Rep. Zoe Lofgren, D-San Jose: “Impeachment is not just a legal issue, it’s also a political issue,” Lofgren said in an interview on KCBS-AM. She noted that the public largely supported the impeachment of President Richard Nixon by the time he resigned 1974, in contrast to widespread opposition to the impeachment of President Bill Clinton in 1998.

“I don’t know what the Congress and the public will think when we finish the entire review of this,” Lofgren continued. “I think it’s a mistake to try and jump to a conclusion. We’ve got to go in a boring, orderly, thorough fashion and see where we are. When you’re doing impeachment, you’re undoing an election, which is a pretty serious matter, and you don’t do that unless there’s really no choice.”

Rep. Jackie Speier, D-San Mateo:

Rep. Jackie Speier, D-San Mateo, in New York on Oct. 15. Photo: Mark Lennihan / Associated Press

“Clearly the Mueller report was meant to inform Congress’ drafting of articles of impeachment,” Speier said in a statement. “That is why the House must conduct its oversight duty and investigate the damning evidence uncovered by the report and any other evidence of crimes and corruption. Because it’s not just the Senate that wields the power of impeachment, it’s the American public. And the public needs and deserves unvarnished access to the Mueller report, and any other evidence of high crimes and misdemeanors, so that they can ‘impeach’ the president in 2020 should the Senate fail to act.”

Rep. Eric Swalwell, D-Dublin:

“We’re certainly having a conversation about how we hold this president accountable,” Swalwell said on ABC News’ “The Investigation” podcast. “I wouldn’t say impeachment is off the table.”

Rep. Mike Thompson, D-St. Helena:

“The findings presented in Special Counsel Mueller’s report are serious,” Thompson said in a statement. “Congress will continue with our investigations to ensure our constituents get the truth. Nothing is off the table. At the same time, Congress will continue with our responsibility to pass legislation that helps our constituents and our country — we can do both at the same time.”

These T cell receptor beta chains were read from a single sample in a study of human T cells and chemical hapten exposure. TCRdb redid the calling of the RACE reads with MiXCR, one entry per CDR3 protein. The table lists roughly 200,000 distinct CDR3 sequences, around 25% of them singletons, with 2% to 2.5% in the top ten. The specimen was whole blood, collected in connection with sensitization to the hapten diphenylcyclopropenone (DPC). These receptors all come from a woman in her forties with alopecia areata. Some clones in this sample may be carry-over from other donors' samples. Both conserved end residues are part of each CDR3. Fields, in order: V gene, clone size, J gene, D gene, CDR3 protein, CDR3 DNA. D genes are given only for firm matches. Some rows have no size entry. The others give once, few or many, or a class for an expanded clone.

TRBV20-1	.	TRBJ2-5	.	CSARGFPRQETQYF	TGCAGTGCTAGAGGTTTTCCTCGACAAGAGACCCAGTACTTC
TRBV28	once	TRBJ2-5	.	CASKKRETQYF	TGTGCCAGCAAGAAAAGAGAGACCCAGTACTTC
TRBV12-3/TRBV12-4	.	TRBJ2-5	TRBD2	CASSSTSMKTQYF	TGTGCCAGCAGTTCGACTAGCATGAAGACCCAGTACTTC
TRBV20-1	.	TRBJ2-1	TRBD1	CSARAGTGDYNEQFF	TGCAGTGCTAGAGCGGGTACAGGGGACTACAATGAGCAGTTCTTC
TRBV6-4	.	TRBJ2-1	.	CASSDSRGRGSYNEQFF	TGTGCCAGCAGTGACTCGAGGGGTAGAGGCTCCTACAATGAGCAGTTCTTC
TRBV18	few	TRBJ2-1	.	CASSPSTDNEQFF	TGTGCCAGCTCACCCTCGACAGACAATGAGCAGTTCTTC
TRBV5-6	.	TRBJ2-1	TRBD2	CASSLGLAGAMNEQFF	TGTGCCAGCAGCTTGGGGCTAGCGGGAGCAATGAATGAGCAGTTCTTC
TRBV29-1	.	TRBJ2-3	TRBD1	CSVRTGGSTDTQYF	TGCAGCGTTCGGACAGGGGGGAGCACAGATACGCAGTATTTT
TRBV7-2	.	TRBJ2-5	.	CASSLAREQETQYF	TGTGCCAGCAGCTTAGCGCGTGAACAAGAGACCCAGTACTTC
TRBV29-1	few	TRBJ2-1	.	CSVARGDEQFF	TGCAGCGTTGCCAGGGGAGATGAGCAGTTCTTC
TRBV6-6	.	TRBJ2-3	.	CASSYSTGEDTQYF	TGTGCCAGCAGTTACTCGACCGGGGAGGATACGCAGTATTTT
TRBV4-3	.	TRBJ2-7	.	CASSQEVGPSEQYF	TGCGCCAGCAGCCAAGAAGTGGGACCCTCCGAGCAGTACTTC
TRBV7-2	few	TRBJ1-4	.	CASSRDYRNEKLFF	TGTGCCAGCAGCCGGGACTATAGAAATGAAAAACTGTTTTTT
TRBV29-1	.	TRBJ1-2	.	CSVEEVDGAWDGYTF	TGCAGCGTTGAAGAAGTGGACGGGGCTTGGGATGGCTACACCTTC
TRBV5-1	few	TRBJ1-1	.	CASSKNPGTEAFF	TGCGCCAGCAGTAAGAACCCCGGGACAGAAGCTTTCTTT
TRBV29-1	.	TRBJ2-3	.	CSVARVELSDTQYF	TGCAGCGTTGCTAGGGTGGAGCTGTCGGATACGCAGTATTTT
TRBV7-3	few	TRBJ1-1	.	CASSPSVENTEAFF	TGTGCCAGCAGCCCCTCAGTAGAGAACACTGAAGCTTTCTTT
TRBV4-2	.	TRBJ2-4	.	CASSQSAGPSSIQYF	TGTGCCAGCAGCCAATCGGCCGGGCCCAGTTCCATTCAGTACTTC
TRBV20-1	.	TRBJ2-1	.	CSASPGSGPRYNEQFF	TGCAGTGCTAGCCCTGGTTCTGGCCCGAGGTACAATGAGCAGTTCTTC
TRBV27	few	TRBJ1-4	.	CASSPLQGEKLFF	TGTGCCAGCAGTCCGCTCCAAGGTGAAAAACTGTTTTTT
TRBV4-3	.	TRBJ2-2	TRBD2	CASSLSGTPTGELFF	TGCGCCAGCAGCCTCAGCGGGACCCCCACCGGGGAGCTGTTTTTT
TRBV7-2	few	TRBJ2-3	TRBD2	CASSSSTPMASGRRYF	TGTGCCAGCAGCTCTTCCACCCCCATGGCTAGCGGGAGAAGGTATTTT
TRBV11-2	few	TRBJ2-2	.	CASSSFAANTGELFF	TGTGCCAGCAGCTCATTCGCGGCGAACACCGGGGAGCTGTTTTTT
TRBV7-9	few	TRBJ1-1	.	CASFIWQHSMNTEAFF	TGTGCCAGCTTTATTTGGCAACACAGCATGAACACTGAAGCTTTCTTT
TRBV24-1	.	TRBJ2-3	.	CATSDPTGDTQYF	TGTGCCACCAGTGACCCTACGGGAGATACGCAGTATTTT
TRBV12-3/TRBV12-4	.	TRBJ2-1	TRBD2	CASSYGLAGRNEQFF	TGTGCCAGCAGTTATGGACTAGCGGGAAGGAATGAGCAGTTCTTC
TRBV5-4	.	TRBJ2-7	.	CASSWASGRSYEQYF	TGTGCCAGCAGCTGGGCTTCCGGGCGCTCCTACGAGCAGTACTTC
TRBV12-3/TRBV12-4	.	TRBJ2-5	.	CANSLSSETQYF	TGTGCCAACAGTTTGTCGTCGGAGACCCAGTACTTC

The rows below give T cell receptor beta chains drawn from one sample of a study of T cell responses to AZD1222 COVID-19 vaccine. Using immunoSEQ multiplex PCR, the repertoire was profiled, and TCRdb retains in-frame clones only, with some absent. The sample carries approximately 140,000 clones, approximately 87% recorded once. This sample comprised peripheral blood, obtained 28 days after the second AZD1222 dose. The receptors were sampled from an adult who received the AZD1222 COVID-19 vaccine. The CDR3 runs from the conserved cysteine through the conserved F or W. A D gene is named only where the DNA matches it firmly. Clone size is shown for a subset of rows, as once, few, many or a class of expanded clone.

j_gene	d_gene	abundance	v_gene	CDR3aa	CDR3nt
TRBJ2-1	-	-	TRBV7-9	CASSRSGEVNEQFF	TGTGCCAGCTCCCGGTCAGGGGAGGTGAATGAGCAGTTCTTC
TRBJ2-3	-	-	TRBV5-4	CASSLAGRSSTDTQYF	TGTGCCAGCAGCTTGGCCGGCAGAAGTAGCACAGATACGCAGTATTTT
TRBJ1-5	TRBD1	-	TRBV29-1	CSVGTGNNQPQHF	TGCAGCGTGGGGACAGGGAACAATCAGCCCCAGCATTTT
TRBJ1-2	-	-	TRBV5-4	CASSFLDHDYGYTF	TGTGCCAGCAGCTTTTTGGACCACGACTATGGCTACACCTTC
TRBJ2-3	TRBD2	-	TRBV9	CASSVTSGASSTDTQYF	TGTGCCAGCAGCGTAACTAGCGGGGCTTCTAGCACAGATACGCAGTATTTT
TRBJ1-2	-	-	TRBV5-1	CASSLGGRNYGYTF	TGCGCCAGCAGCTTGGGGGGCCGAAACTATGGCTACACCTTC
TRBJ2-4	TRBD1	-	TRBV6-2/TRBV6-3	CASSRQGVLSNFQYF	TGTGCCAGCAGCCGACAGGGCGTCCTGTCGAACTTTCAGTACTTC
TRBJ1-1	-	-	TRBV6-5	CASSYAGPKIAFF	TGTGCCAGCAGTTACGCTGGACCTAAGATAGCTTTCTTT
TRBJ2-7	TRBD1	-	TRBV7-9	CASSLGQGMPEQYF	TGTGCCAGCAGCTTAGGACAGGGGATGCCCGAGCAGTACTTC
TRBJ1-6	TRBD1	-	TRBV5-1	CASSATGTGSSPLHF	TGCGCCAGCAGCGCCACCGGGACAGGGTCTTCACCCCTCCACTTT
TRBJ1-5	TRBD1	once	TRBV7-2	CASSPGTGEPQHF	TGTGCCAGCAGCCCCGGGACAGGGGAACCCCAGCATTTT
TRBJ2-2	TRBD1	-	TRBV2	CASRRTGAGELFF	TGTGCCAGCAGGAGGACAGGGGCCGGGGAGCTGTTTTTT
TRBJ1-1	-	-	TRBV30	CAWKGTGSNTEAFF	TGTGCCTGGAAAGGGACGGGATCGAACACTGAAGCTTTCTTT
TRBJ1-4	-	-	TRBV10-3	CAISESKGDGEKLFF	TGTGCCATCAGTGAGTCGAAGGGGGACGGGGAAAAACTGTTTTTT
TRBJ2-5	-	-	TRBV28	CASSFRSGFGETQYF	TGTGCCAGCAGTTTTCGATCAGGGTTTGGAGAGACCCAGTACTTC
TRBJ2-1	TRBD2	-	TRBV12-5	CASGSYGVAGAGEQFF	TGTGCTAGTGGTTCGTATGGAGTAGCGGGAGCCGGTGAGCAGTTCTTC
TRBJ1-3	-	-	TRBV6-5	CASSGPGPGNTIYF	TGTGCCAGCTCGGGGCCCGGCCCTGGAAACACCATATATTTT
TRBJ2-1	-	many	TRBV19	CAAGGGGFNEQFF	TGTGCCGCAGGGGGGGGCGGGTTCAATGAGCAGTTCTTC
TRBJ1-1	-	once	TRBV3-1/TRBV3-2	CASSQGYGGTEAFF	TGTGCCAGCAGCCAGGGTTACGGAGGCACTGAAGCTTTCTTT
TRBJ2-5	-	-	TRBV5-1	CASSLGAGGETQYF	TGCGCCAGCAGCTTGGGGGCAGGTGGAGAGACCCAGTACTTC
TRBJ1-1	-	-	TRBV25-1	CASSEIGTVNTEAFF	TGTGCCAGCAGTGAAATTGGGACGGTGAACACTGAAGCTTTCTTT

If the House did vote to impeach Trump, he would be tried in the Senate. Here’s what California’s senators have to say about the possibility of impeachment:

Democratic Sen. Dianne Feinstein:

“The Mueller report certainly raises serious issues that Congress needs to investigate,” Feinstein said in a statement. “Whether impeachment proceedings should occur can be decided once that process is under way and we’ve learned more. And of course any decision on whether to bring impeachment charges would be made by the House.”

Democratic Sen. Kamala Harris:

“I think we have very good reason to believe that there is an investigation that has been conducted which has produced evidence that tells us that this president and his administration engaged in obstruction of justice,” Harris said on a CNN town hall last month. “I believe Congress should take the steps towards impeachment.”

Tal Kopan is The San Francisco Chronicle’s Washington correspondent. 

    Video: Rachel Maddow, Senator Elizabeth Warren on impeachment

    Repost from MSNBC Youtube – Rachel Maddow
    [Editor: See this powerful 8-minute video.  Warren is spot on: “We’re not an America that can be politics all the time. There come moments that are serious enough that we have to stop, take a deep breath, and be willing to say, that’s wrong.” Also below, watch Maddow lay out Mueller’s “road map” to impeachment.  – R.S.]

    Senator Elizabeth Warren First 2020 Candidate To Call For Impeachment | Rachel Maddow | MSNBC

    2020 Democratic presidential candidate Elizabeth Warren talks with Rachel Maddow about her call for impeachment proceedings against Donald Trump. The first 2020 candidate to call for impeachment, Senator Warren says she came to the decision after reading the Mueller report.


    Robert Mueller Report: Outline For Prosecution | Rachel Maddow | MSNBC

    Rachel Maddow hones in on Volume II of the Mueller report the day after its release and shows why it could serve as a road map to prosecution after Trump leaves office.


      Donald Trump’s 10 Impeachable Offenses

      Repost from NEED TO IMPEACH